GAZETTE: When the 21CP report was released, the University announced that it would launch a data dashboard for relevant HUPD performance indicators this spring, with the goal of having it operational and available to community members no later than June. Have you made any progress on this as yet?
DOWNING: Yes. In fact, we’ve been able to maintain a working relationship with 21CP Solutions, who have great ideas on what this dashboard should look like. We’re currently in updating our website as a whole, which will include the dashboard and provide data on such things as calls for service, citizen complaints, community service opportunities, and use of force. It will always be on our website and accessible to community members. We hope to post this new dashboard on a refreshed HUPD website in the coming months.
The calls for service data is, for me, particularly interesting, as we continue to have a shared conversation with community members, and with advice from 21CP Solutions, on what types of calls the HUPD should respond to, and how this could change from what we’ve been doing up until now. Is there always a need for a police officer to respond to a particular call, or can we can we send Securitas, or engage the assistance of a proctor, or a mental health professional based on what is happening?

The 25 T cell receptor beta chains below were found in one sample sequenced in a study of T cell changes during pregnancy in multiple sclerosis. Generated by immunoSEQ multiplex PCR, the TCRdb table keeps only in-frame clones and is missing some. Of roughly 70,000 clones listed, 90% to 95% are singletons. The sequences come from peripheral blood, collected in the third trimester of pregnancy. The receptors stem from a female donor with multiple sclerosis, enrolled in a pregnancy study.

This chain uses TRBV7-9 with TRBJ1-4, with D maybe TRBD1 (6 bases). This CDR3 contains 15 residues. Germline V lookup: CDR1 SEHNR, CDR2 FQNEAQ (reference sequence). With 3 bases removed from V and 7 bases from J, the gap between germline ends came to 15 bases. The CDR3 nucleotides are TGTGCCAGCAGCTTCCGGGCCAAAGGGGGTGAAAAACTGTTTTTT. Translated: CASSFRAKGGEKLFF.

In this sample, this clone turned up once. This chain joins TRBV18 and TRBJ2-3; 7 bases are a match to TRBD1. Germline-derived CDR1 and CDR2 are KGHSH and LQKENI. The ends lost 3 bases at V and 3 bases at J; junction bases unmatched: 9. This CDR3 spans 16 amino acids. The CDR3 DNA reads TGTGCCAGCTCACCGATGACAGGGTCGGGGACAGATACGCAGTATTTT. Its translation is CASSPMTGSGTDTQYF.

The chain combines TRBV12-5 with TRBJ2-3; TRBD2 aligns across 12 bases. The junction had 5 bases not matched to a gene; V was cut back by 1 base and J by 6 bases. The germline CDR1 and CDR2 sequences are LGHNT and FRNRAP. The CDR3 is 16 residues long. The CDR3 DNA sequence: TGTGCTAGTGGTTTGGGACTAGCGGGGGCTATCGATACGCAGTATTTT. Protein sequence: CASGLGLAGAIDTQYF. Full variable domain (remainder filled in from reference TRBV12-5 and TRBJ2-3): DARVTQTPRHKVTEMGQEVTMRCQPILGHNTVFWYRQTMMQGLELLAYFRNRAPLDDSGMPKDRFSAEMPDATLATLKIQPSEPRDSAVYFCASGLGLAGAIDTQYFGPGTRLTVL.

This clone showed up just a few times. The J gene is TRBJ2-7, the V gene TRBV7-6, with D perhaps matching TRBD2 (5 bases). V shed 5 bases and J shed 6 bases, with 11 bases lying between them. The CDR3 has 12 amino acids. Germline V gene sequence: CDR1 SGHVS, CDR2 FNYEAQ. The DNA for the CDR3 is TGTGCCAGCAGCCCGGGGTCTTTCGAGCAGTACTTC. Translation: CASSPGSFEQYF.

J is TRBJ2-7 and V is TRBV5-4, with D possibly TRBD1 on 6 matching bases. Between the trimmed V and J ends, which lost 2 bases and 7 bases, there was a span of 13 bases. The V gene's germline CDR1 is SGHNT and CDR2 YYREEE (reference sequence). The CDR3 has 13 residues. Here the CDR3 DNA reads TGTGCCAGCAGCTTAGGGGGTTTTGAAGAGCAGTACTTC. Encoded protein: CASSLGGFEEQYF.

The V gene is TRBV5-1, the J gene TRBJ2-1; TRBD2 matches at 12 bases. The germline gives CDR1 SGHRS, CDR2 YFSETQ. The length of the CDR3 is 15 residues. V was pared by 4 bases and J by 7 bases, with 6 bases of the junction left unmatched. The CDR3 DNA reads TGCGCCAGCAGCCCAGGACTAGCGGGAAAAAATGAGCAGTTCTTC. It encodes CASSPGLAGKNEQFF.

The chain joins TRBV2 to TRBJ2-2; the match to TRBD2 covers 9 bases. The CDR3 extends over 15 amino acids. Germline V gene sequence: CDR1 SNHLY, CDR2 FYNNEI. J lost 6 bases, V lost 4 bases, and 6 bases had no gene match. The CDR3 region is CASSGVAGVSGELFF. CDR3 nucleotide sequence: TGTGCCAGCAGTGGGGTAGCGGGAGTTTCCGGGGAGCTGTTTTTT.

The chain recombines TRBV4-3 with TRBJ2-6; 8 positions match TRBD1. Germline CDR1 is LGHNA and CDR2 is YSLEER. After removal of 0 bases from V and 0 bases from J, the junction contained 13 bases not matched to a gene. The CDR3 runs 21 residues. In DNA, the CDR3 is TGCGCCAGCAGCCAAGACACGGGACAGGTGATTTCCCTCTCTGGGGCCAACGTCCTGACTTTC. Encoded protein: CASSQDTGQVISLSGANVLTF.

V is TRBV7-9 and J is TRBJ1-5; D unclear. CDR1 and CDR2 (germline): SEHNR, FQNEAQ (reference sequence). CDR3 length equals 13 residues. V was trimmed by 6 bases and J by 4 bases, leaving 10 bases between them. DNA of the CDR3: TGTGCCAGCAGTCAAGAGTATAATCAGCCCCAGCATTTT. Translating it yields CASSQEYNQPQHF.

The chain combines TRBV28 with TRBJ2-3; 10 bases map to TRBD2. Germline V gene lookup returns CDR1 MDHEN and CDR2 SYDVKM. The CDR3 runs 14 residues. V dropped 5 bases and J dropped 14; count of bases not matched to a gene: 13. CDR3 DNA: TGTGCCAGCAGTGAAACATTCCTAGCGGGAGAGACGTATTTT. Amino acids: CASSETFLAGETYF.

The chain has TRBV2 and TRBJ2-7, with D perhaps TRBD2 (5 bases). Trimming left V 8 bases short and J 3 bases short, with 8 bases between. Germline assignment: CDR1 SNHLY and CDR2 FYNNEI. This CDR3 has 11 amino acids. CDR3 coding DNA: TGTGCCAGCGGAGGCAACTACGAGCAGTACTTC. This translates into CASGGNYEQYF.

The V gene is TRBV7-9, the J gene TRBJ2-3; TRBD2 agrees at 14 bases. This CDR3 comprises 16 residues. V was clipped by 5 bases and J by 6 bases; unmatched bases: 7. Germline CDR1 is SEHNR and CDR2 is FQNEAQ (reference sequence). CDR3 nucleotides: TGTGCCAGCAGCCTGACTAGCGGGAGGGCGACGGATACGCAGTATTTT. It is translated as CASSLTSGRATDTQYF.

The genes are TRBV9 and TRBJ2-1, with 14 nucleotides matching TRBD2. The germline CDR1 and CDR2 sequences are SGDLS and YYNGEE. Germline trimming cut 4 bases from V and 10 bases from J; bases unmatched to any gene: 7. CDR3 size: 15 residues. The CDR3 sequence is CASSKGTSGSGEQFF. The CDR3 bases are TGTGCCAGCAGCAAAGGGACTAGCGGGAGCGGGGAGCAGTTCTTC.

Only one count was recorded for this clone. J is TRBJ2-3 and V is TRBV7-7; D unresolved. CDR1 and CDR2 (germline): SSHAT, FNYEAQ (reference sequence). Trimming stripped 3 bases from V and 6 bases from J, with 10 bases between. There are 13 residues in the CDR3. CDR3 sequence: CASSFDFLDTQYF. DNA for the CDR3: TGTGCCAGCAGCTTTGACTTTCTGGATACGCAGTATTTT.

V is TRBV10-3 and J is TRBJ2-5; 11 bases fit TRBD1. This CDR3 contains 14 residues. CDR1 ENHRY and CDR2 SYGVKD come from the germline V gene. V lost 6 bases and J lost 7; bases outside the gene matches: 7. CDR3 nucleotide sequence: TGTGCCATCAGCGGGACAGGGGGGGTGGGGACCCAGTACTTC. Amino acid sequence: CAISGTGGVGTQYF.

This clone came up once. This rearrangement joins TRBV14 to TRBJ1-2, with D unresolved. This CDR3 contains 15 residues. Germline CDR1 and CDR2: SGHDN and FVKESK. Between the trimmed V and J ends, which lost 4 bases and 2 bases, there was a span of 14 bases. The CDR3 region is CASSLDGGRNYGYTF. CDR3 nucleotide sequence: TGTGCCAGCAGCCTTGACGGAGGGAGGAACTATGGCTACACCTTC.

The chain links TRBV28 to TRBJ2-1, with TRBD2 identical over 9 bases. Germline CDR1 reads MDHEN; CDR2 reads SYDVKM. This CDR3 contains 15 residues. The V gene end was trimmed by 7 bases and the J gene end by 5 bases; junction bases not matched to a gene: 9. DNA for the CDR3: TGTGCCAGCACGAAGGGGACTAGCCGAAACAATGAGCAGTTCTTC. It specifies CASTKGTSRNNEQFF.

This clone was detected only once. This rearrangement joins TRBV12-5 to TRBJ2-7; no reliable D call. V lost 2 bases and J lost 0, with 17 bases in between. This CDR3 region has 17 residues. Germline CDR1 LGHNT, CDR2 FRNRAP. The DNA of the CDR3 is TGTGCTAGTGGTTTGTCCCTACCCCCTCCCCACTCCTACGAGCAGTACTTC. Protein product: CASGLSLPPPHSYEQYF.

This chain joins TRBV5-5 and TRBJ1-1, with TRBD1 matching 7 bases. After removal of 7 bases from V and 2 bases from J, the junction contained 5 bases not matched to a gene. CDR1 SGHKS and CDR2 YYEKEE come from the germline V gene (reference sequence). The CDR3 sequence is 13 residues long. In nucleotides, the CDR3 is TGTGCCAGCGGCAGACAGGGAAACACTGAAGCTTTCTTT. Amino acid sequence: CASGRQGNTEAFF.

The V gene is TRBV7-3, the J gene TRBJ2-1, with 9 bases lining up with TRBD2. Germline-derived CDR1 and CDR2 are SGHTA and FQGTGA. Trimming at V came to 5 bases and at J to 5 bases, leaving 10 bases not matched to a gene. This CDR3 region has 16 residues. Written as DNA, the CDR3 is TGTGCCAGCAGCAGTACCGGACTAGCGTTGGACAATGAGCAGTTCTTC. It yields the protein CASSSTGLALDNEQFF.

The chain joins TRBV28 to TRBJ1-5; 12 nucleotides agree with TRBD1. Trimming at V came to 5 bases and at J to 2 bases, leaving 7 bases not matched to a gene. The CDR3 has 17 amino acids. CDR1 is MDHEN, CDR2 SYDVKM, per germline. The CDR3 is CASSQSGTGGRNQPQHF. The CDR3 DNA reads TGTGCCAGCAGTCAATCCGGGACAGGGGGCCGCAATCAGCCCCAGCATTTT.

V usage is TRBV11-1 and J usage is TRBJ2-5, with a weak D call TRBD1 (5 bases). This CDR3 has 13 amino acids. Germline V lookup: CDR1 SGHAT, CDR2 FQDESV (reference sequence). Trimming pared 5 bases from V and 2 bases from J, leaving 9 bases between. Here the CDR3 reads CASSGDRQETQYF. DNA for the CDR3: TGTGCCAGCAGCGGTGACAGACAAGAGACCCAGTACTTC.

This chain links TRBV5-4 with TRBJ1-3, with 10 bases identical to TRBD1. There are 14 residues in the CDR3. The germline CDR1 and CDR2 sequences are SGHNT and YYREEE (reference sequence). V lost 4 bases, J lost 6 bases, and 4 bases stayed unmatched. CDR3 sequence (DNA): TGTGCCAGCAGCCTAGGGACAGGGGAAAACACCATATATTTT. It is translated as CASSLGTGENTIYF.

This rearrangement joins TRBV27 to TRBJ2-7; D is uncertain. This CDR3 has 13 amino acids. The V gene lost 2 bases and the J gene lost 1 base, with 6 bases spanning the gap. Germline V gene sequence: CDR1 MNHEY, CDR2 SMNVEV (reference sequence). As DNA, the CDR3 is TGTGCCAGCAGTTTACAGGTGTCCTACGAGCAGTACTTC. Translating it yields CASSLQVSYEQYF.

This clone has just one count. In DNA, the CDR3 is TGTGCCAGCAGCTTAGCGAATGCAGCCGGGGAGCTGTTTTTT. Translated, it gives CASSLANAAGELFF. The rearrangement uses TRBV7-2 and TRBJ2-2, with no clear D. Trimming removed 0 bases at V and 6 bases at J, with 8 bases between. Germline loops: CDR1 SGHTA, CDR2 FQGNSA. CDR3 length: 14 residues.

You know, the biggest recommendation of the report is that Harvard undertake a multiyear process to reimagine public safety through a course of community conversations and a facilitated process. The way we’re looking at the calls for service we receive is a great early example of this, and the data is certainly foundational work toward this ultimate, broad goal.
GAZETTE: EVP Lapp, you said in this space back in December that, this spring, Harvard will create two groups to pick up the important work this review has started — an HUPD advisory board to provide guidance and feedback to the HUPD on how well the department is serving the community, and a facilitating committee that will undertake a structured community conversation designed to clearly define the Harvard community’s expectations with regard to safety and well-being. Could you give us an update as to where we are now in terms of these committees?
LAPP: We recently created a 13-member HUPD Advisory Board comprised of students, faculty, and staff which will meet for the first time on Friday, March 26. The purpose of the board is to, among other things, enhance communication and transparency between the department and our community. This is a great opportunity for the department to have a dedicated space to hear directly from community members on a regular basis, and we are so grateful to the members for agreeing to serve.